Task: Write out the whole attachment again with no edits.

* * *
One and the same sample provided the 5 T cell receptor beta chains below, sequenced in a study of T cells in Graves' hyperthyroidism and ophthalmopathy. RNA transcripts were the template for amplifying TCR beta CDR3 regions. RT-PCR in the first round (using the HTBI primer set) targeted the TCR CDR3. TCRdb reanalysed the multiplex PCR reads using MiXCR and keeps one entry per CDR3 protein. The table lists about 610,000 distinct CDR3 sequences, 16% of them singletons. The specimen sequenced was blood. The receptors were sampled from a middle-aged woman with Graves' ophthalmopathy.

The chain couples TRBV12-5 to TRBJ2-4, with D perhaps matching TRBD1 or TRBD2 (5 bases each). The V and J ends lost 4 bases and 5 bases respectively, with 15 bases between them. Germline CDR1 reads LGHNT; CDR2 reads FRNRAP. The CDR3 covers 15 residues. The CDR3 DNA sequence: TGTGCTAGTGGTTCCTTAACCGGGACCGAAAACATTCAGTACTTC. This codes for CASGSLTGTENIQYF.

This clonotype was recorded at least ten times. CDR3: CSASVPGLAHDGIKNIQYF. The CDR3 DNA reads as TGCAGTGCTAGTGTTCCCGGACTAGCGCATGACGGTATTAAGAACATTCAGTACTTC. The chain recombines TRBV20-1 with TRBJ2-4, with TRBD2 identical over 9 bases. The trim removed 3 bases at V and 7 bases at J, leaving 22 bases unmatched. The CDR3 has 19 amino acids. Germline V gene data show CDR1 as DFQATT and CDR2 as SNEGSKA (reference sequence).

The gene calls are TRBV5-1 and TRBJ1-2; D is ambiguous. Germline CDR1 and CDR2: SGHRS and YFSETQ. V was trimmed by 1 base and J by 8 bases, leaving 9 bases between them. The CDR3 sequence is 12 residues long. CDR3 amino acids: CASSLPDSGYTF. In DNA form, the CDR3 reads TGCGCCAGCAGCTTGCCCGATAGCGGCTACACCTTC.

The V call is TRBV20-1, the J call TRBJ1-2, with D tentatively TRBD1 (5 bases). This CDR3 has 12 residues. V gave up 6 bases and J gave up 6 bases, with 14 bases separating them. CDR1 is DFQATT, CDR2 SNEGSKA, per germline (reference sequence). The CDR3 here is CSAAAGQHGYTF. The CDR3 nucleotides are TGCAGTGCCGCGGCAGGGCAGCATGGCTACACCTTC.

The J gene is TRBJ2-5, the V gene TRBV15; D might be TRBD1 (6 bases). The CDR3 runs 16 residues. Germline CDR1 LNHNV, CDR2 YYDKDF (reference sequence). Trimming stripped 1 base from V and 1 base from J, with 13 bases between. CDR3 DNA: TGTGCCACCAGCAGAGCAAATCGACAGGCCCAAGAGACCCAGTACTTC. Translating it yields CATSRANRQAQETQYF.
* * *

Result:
One and the same sample provided the 5 T cell receptor beta chains below, sequenced in a study of T cells in Graves' hyperthyroidism and ophthalmopathy. RNA transcripts were the template for amplifying TCR beta CDR3 regions. RT-PCR in the first round (using the HTBI primer set) targeted the TCR CDR3. TCRdb reanalysed the multiplex PCR reads using MiXCR and keeps one entry per CDR3 protein. The table lists about 610,000 distinct CDR3 sequences, 16% of them singletons. The specimen sequenced was blood. The receptors were sampled from a middle-aged woman with Graves' ophthalmopathy.

The chain couples TRBV12-5 to TRBJ2-4, with D perhaps matching TRBD1 or TRBD2 (5 bases each). The V and J ends lost 4 bases and 5 bases respectively, with 15 bases between them. Germline CDR1 reads LGHNT; CDR2 reads FRNRAP. The CDR3 covers 15 residues. The CDR3 DNA sequence: TGTGCTAGTGGTTCCTTAACCGGGACCGAAAACATTCAGTACTTC. This codes for CASGSLTGTENIQYF.

This clonotype was recorded at least ten times. CDR3: CSASVPGLAHDGIKNIQYF. The CDR3 DNA reads as TGCAGTGCTAGTGTTCCCGGACTAGCGCATGACGGTATTAAGAACATTCAGTACTTC. The chain recombines TRBV20-1 with TRBJ2-4, with TRBD2 identical over 9 bases. The trim removed 3 bases at V and 7 bases at J, leaving 22 bases unmatched. The CDR3 has 19 amino acids. Germline V gene data show CDR1 as DFQATT and CDR2 as SNEGSKA (reference sequence).

The gene calls are TRBV5-1 and TRBJ1-2; D is ambiguous. Germline CDR1 and CDR2: SGHRS and YFSETQ. V was trimmed by 1 base and J by 8 bases, leaving 9 bases between them. The CDR3 sequence is 12 residues long. CDR3 amino acids: CASSLPDSGYTF. In DNA form, the CDR3 reads TGCGCCAGCAGCTTGCCCGATAGCGGCTACACCTTC.

The V call is TRBV20-1, the J call TRBJ1-2, with D tentatively TRBD1 (5 bases). This CDR3 has 12 residues. V gave up 6 bases and J gave up 6 bases, with 14 bases separating them. CDR1 is DFQATT, CDR2 SNEGSKA, per germline (reference sequence). The CDR3 here is CSAAAGQHGYTF. The CDR3 nucleotides are TGCAGTGCCGCGGCAGGGCAGCATGGCTACACCTTC.

The J gene is TRBJ2-5, the V gene TRBV15; D might be TRBD1 (6 bases). The CDR3 runs 16 residues. Germline CDR1 LNHNV, CDR2 YYDKDF (reference sequence). Trimming stripped 1 base from V and 1 base from J, with 13 bases between. CDR3 DNA: TGTGCCACCAGCAGAGCAAATCGACAGGCCCAAGAGACCCAGTACTTC. Translating it yields CATSRANRQAQETQYF.